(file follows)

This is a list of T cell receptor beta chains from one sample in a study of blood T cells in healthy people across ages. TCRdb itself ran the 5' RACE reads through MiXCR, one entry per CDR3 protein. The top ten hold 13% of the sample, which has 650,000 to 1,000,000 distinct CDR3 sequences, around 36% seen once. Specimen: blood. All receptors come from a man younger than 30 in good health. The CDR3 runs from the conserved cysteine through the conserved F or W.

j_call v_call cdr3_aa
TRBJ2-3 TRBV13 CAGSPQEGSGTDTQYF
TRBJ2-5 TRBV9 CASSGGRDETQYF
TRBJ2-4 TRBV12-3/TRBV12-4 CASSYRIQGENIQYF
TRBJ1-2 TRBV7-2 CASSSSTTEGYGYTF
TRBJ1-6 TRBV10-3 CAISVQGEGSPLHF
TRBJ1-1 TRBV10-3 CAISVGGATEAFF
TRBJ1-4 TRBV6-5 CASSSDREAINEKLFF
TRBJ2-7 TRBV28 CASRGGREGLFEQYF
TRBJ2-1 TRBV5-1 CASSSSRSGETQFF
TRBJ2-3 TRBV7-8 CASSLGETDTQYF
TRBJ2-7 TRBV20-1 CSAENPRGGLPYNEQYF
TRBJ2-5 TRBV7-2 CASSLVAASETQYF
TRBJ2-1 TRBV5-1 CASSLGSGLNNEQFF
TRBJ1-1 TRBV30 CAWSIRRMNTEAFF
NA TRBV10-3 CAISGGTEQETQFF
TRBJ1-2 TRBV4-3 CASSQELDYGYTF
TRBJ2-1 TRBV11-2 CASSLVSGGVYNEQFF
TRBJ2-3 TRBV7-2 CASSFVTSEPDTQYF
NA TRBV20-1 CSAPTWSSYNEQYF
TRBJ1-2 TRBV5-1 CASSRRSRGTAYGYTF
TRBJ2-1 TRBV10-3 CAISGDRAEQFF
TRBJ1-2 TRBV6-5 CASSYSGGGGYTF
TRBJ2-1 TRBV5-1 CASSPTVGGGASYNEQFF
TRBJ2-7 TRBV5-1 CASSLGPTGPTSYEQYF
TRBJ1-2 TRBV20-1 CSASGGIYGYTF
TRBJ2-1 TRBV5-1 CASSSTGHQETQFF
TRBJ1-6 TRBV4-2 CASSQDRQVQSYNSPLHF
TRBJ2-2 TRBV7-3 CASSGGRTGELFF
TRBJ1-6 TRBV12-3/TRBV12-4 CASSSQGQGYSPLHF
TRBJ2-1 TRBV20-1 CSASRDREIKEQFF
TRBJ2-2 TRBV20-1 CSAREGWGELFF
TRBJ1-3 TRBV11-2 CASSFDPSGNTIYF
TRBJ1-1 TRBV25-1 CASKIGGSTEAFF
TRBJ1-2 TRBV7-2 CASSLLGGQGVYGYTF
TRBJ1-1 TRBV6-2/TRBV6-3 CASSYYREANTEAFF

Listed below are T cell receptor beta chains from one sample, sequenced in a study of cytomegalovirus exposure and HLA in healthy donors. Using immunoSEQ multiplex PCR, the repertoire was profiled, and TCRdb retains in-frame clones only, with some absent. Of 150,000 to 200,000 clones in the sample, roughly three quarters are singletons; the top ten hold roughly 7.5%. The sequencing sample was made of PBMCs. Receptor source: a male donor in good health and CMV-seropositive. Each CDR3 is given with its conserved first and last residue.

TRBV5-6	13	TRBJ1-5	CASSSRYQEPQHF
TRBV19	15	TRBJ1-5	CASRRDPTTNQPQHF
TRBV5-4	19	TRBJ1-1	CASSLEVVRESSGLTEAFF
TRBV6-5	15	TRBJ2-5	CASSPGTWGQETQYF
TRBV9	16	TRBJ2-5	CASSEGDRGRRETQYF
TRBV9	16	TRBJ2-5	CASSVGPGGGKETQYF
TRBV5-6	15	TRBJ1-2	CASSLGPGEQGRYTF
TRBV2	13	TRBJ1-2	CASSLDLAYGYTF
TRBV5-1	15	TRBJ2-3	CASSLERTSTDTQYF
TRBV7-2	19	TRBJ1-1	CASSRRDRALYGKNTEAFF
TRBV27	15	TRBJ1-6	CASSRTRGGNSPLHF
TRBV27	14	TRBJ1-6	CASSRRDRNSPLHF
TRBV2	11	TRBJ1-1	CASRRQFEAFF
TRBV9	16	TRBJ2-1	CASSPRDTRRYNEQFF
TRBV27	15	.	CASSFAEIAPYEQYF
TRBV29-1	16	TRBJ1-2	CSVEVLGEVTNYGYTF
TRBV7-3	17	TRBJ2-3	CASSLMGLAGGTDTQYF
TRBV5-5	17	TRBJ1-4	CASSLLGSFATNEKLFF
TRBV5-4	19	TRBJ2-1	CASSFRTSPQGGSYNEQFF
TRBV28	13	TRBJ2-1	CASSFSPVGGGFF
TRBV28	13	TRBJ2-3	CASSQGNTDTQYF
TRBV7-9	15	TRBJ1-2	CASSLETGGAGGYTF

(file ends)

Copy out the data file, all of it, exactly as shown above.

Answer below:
This is a list of T cell receptor beta chains from one sample in a study of blood T cells in healthy people across ages. TCRdb itself ran the 5' RACE reads through MiXCR, one entry per CDR3 protein. The top ten hold 13% of the sample, which has 650,000 to 1,000,000 distinct CDR3 sequences, around 36% seen once. Specimen: blood. All receptors come from a man younger than 30 in good health. The CDR3 runs from the conserved cysteine through the conserved F or W.

j_call v_call cdr3_aa
TRBJ2-3 TRBV13 CAGSPQEGSGTDTQYF
TRBJ2-5 TRBV9 CASSGGRDETQYF
TRBJ2-4 TRBV12-3/TRBV12-4 CASSYRIQGENIQYF
TRBJ1-2 TRBV7-2 CASSSSTTEGYGYTF
TRBJ1-6 TRBV10-3 CAISVQGEGSPLHF
TRBJ1-1 TRBV10-3 CAISVGGATEAFF
TRBJ1-4 TRBV6-5 CASSSDREAINEKLFF
TRBJ2-7 TRBV28 CASRGGREGLFEQYF
TRBJ2-1 TRBV5-1 CASSSSRSGETQFF
TRBJ2-3 TRBV7-8 CASSLGETDTQYF
TRBJ2-7 TRBV20-1 CSAENPRGGLPYNEQYF
TRBJ2-5 TRBV7-2 CASSLVAASETQYF
TRBJ2-1 TRBV5-1 CASSLGSGLNNEQFF
TRBJ1-1 TRBV30 CAWSIRRMNTEAFF
NA TRBV10-3 CAISGGTEQETQFF
TRBJ1-2 TRBV4-3 CASSQELDYGYTF
TRBJ2-1 TRBV11-2 CASSLVSGGVYNEQFF
TRBJ2-3 TRBV7-2 CASSFVTSEPDTQYF
NA TRBV20-1 CSAPTWSSYNEQYF
TRBJ1-2 TRBV5-1 CASSRRSRGTAYGYTF
TRBJ2-1 TRBV10-3 CAISGDRAEQFF
TRBJ1-2 TRBV6-5 CASSYSGGGGYTF
TRBJ2-1 TRBV5-1 CASSPTVGGGASYNEQFF
TRBJ2-7 TRBV5-1 CASSLGPTGPTSYEQYF
TRBJ1-2 TRBV20-1 CSASGGIYGYTF
TRBJ2-1 TRBV5-1 CASSSTGHQETQFF
TRBJ1-6 TRBV4-2 CASSQDRQVQSYNSPLHF
TRBJ2-2 TRBV7-3 CASSGGRTGELFF
TRBJ1-6 TRBV12-3/TRBV12-4 CASSSQGQGYSPLHF
TRBJ2-1 TRBV20-1 CSASRDREIKEQFF
TRBJ2-2 TRBV20-1 CSAREGWGELFF
TRBJ1-3 TRBV11-2 CASSFDPSGNTIYF
TRBJ1-1 TRBV25-1 CASKIGGSTEAFF
TRBJ1-2 TRBV7-2 CASSLLGGQGVYGYTF
TRBJ1-1 TRBV6-2/TRBV6-3 CASSYYREANTEAFF

Listed below are T cell receptor beta chains from one sample, sequenced in a study of cytomegalovirus exposure and HLA in healthy donors. Using immunoSEQ multiplex PCR, the repertoire was profiled, and TCRdb retains in-frame clones only, with some absent. Of 150,000 to 200,000 clones in the sample, roughly three quarters are singletons; the top ten hold roughly 7.5%. The sequencing sample was made of PBMCs. Receptor source: a male donor in good health and CMV-seropositive. Each CDR3 is given with its conserved first and last residue.

TRBV5-6	13	TRBJ1-5	CASSSRYQEPQHF
TRBV19	15	TRBJ1-5	CASRRDPTTNQPQHF
TRBV5-4	19	TRBJ1-1	CASSLEVVRESSGLTEAFF
TRBV6-5	15	TRBJ2-5	CASSPGTWGQETQYF
TRBV9	16	TRBJ2-5	CASSEGDRGRRETQYF
TRBV9	16	TRBJ2-5	CASSVGPGGGKETQYF
TRBV5-6	15	TRBJ1-2	CASSLGPGEQGRYTF
TRBV2	13	TRBJ1-2	CASSLDLAYGYTF
TRBV5-1	15	TRBJ2-3	CASSLERTSTDTQYF
TRBV7-2	19	TRBJ1-1	CASSRRDRALYGKNTEAFF
TRBV27	15	TRBJ1-6	CASSRTRGGNSPLHF
TRBV27	14	TRBJ1-6	CASSRRDRNSPLHF
TRBV2	11	TRBJ1-1	CASRRQFEAFF
TRBV9	16	TRBJ2-1	CASSPRDTRRYNEQFF
TRBV27	15	.	CASSFAEIAPYEQYF
TRBV29-1	16	TRBJ1-2	CSVEVLGEVTNYGYTF
TRBV7-3	17	TRBJ2-3	CASSLMGLAGGTDTQYF
TRBV5-5	17	TRBJ1-4	CASSLLGSFATNEKLFF
TRBV5-4	19	TRBJ2-1	CASSFRTSPQGGSYNEQFF
TRBV28	13	TRBJ2-1	CASSFSPVGGGFF
TRBV28	13	TRBJ2-3	CASSQGNTDTQYF
TRBV7-9	15	TRBJ1-2	CASSLETGGAGGYTF